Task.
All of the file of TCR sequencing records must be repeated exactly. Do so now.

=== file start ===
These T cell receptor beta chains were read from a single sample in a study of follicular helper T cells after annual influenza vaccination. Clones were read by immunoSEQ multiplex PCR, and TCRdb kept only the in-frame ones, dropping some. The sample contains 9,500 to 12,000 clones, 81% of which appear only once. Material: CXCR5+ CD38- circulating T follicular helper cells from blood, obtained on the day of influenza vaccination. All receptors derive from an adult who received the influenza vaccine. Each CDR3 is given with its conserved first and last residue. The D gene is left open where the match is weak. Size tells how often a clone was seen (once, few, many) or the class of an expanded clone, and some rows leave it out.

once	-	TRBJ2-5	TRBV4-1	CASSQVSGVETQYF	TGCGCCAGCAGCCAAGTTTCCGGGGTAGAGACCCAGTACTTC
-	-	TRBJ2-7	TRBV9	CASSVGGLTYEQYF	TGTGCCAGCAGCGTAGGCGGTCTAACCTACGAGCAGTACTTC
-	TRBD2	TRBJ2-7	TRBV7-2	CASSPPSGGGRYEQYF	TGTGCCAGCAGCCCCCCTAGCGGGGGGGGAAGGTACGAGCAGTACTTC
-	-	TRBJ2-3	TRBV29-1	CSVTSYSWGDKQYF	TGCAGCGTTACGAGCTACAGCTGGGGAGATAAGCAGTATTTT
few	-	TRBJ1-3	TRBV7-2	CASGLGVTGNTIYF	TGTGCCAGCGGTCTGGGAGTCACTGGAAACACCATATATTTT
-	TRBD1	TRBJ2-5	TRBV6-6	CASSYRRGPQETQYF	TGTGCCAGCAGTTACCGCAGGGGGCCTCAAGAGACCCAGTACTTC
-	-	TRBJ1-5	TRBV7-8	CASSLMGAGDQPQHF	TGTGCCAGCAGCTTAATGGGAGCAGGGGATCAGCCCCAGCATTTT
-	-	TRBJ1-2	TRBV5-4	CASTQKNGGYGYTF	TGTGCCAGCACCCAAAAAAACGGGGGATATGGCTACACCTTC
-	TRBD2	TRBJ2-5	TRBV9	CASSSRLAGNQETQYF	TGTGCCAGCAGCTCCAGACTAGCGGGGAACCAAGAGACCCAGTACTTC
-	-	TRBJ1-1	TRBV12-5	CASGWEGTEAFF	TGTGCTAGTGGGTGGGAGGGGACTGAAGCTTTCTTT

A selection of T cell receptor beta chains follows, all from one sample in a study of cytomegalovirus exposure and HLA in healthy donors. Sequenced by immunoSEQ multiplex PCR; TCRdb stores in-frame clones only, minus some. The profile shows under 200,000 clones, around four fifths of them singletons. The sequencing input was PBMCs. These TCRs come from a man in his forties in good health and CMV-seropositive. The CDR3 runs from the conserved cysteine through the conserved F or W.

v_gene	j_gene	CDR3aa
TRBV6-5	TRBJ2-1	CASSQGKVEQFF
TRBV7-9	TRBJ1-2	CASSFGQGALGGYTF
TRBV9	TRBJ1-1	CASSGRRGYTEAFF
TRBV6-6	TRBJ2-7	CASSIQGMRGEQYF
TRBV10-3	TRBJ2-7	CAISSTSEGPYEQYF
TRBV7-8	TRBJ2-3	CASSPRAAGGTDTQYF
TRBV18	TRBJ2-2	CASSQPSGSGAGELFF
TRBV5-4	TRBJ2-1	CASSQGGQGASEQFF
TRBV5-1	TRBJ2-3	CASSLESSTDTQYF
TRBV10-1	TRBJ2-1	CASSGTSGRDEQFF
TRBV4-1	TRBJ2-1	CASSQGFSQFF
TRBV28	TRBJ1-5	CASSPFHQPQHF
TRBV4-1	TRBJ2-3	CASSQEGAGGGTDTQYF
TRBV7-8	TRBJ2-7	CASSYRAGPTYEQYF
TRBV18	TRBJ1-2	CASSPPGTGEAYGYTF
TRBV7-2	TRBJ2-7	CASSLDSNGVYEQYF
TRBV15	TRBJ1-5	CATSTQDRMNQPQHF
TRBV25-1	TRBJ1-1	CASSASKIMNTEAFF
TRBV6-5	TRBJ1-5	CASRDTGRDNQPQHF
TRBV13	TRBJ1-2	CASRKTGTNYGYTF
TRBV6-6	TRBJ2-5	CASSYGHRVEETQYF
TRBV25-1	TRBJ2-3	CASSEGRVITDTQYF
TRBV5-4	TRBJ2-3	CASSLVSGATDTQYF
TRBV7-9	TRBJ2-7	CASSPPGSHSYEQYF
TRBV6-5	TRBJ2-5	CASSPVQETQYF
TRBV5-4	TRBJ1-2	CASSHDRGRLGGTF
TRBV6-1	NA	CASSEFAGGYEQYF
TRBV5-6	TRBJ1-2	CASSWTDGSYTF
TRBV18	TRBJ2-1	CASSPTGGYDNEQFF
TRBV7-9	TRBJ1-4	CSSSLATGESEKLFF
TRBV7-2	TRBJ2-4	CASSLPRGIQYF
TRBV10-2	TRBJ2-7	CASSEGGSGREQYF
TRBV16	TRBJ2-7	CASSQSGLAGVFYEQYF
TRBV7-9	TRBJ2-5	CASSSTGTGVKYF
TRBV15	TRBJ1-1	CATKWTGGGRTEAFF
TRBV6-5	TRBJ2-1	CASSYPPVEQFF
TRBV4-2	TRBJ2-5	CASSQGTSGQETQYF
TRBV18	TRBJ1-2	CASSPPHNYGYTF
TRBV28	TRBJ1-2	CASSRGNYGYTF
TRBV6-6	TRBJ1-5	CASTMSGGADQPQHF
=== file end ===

These T cell receptor beta chains were read from a single sample in a study of follicular helper T cells after annual influenza vaccination. Clones were read by immunoSEQ multiplex PCR, and TCRdb kept only the in-frame ones, dropping some. The sample contains 9,500 to 12,000 clones, 81% of which appear only once. Material: CXCR5+ CD38- circulating T follicular helper cells from blood, obtained on the day of influenza vaccination. All receptors derive from an adult who received the influenza vaccine. Each CDR3 is given with its conserved first and last residue. The D gene is left open where the match is weak. Size tells how often a clone was seen (once, few, many) or the class of an expanded clone, and some rows leave it out.

once	-	TRBJ2-5	TRBV4-1	CASSQVSGVETQYF	TGCGCCAGCAGCCAAGTTTCCGGGGTAGAGACCCAGTACTTC
-	-	TRBJ2-7	TRBV9	CASSVGGLTYEQYF	TGTGCCAGCAGCGTAGGCGGTCTAACCTACGAGCAGTACTTC
-	TRBD2	TRBJ2-7	TRBV7-2	CASSPPSGGGRYEQYF	TGTGCCAGCAGCCCCCCTAGCGGGGGGGGAAGGTACGAGCAGTACTTC
-	-	TRBJ2-3	TRBV29-1	CSVTSYSWGDKQYF	TGCAGCGTTACGAGCTACAGCTGGGGAGATAAGCAGTATTTT
few	-	TRBJ1-3	TRBV7-2	CASGLGVTGNTIYF	TGTGCCAGCGGTCTGGGAGTCACTGGAAACACCATATATTTT
-	TRBD1	TRBJ2-5	TRBV6-6	CASSYRRGPQETQYF	TGTGCCAGCAGTTACCGCAGGGGGCCTCAAGAGACCCAGTACTTC
-	-	TRBJ1-5	TRBV7-8	CASSLMGAGDQPQHF	TGTGCCAGCAGCTTAATGGGAGCAGGGGATCAGCCCCAGCATTTT
-	-	TRBJ1-2	TRBV5-4	CASTQKNGGYGYTF	TGTGCCAGCACCCAAAAAAACGGGGGATATGGCTACACCTTC
-	TRBD2	TRBJ2-5	TRBV9	CASSSRLAGNQETQYF	TGTGCCAGCAGCTCCAGACTAGCGGGGAACCAAGAGACCCAGTACTTC
-	-	TRBJ1-1	TRBV12-5	CASGWEGTEAFF	TGTGCTAGTGGGTGGGAGGGGACTGAAGCTTTCTTT

A selection of T cell receptor beta chains follows, all from one sample in a study of cytomegalovirus exposure and HLA in healthy donors. Sequenced by immunoSEQ multiplex PCR; TCRdb stores in-frame clones only, minus some. The profile shows under 200,000 clones, around four fifths of them singletons. The sequencing input was PBMCs. These TCRs come from a man in his forties in good health and CMV-seropositive. The CDR3 runs from the conserved cysteine through the conserved F or W.

v_gene	j_gene	CDR3aa
TRBV6-5	TRBJ2-1	CASSQGKVEQFF
TRBV7-9	TRBJ1-2	CASSFGQGALGGYTF
TRBV9	TRBJ1-1	CASSGRRGYTEAFF
TRBV6-6	TRBJ2-7	CASSIQGMRGEQYF
TRBV10-3	TRBJ2-7	CAISSTSEGPYEQYF
TRBV7-8	TRBJ2-3	CASSPRAAGGTDTQYF
TRBV18	TRBJ2-2	CASSQPSGSGAGELFF
TRBV5-4	TRBJ2-1	CASSQGGQGASEQFF
TRBV5-1	TRBJ2-3	CASSLESSTDTQYF
TRBV10-1	TRBJ2-1	CASSGTSGRDEQFF
TRBV4-1	TRBJ2-1	CASSQGFSQFF
TRBV28	TRBJ1-5	CASSPFHQPQHF
TRBV4-1	TRBJ2-3	CASSQEGAGGGTDTQYF
TRBV7-8	TRBJ2-7	CASSYRAGPTYEQYF
TRBV18	TRBJ1-2	CASSPPGTGEAYGYTF
TRBV7-2	TRBJ2-7	CASSLDSNGVYEQYF
TRBV15	TRBJ1-5	CATSTQDRMNQPQHF
TRBV25-1	TRBJ1-1	CASSASKIMNTEAFF
TRBV6-5	TRBJ1-5	CASRDTGRDNQPQHF
TRBV13	TRBJ1-2	CASRKTGTNYGYTF
TRBV6-6	TRBJ2-5	CASSYGHRVEETQYF
TRBV25-1	TRBJ2-3	CASSEGRVITDTQYF
TRBV5-4	TRBJ2-3	CASSLVSGATDTQYF
TRBV7-9	TRBJ2-7	CASSPPGSHSYEQYF
TRBV6-5	TRBJ2-5	CASSPVQETQYF
TRBV5-4	TRBJ1-2	CASSHDRGRLGGTF
TRBV6-1	NA	CASSEFAGGYEQYF
TRBV5-6	TRBJ1-2	CASSWTDGSYTF
TRBV18	TRBJ2-1	CASSPTGGYDNEQFF
TRBV7-9	TRBJ1-4	CSSSLATGESEKLFF
TRBV7-2	TRBJ2-4	CASSLPRGIQYF
TRBV10-2	TRBJ2-7	CASSEGGSGREQYF
TRBV16	TRBJ2-7	CASSQSGLAGVFYEQYF
TRBV7-9	TRBJ2-5	CASSSTGTGVKYF
TRBV15	TRBJ1-1	CATKWTGGGRTEAFF
TRBV6-5	TRBJ2-1	CASSYPPVEQFF
TRBV4-2	TRBJ2-5	CASSQGTSGQETQYF
TRBV18	TRBJ1-2	CASSPPHNYGYTF
TRBV28	TRBJ1-2	CASSRGNYGYTF
TRBV6-6	TRBJ1-5	CASTMSGGADQPQHF